What is Past is Prologue is rooted in the friendship between six friends and the conversations that arise through their art-making practices. All of the artists, based in or born on the east coast, use art to address the past, present, and future through a historical lens. Artists are often the best teachers of history and they serve as viable sources to imagine the future.
Stan Squirewell makes multi-layered, mixed media collages that are a result of several years of archival study and exploration. And like Coahoma, which represents his great, great-aunt in South Carolina, most pieces are heavily influenced by his family history. Squirewell says that “For most of my life I believed my family were African Americans who had arrived to the U.S. on slave ships, and it wasn’t until my twenties that I discovered my true heritage, that they were indigenous Americans. As a teacher, working closely with the national curriculum I constantly see how history, even now, is curated. My art attempts to rewrite these assumed histories. The beauty of the works capture the viewer, but it’s the ugly that intrigues and leads them to look deeper.”
Rediscovering his ancestry has prompted Squirewell to question his identity, particularly in the western hemisphere. It also speaks to his battle with the omnipresent slavery narrative, when he himself comes from a black family that is not believed to have been enslaved. Through portraiture he challenges histories and presents a more empowering narrative for black identity, seeking to change the terminology around the very word ‘black’. Each artwork is complete only after he ceremoniously burns both the collage and its hand-carved frame, which includes motifs and markings from ancient indigenous American and African cultures.
Growing up as a first-generation son of Nigerian immigrants in Missouri, Anthony Akinbola saw durags (a close-fitting, typically stretchable piece of cloth that is worn on the head that usually has long ends that are tied in the back, also known as do-rags) as a way to express his Black American identity as well as to assimilate into American society. Today Akinbola uses the durag as one of his go-to materials when making art in his Brooklyn studio. In an interview with Sebastian Jean last summer, he said, “It’s important to understand the history of the object and that relates to conversations around accessibility and respectability. It’s funny because the durag was originally created to make you look less threatening and now it’s the flip. I want viewing my work to become a spiritual experience.” He continues, “It’s like a portal, I feel like black people can walk into my work.”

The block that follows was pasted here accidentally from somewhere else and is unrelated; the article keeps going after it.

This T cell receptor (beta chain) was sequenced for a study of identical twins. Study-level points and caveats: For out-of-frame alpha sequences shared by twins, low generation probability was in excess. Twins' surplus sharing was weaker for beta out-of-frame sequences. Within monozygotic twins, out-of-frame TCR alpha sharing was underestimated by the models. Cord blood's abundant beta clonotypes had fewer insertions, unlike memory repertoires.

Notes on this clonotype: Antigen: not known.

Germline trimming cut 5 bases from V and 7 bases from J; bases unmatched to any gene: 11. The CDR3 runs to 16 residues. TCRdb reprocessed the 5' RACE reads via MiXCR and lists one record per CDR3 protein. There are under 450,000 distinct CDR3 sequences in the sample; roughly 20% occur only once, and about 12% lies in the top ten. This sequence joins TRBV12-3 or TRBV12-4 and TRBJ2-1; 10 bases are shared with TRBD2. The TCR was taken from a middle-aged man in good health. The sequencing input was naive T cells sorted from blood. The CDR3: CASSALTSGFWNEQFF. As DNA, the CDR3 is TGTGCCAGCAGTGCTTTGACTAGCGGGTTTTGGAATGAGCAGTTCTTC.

Akinbola’s choice of material is just one aspect of the artist’s attempt to change the way we see art, by making the viewing experience less exclusive and more inclusive. In this work, CAMOUFLAGE #071 (Hot Air Balloon) we are presented with an imposing four-foot square of durags that mimic the inflating envelope of a hot air balloon. A dozen durags cover the surface, registering a dozen different colors, as the satin garments stretch and pull one another into place. In a world full of cultural appropriation, Akinbola presents a culturally appropriate representation of just one aspect of Black identity in America, through the eyes of a first-generation American.
Tariku Shiferaw explores mark-making through painting, mixed-media, and installation, addressing the physical and metaphysical spaces of art and social structures. The work interrogates the act of mark-making, as well as the identity and role of the thinker responsible for the marks. Power struggles between those allowed to make their mark in society and those who are marked is further deconstructed through his artwork.
Every work is titled using song titles from Hip-Hop, R&B, Blues, Jazz, Reggae, and Afro Beats, genres of music that have historically been instruments of resistance against a system that has repeatedly attempted to silence and erase Black bodies. The works automatically inherit the references, identities, and history portrayed through the songs, effectively marking, claiming space, and celebrating Black bodies and culture.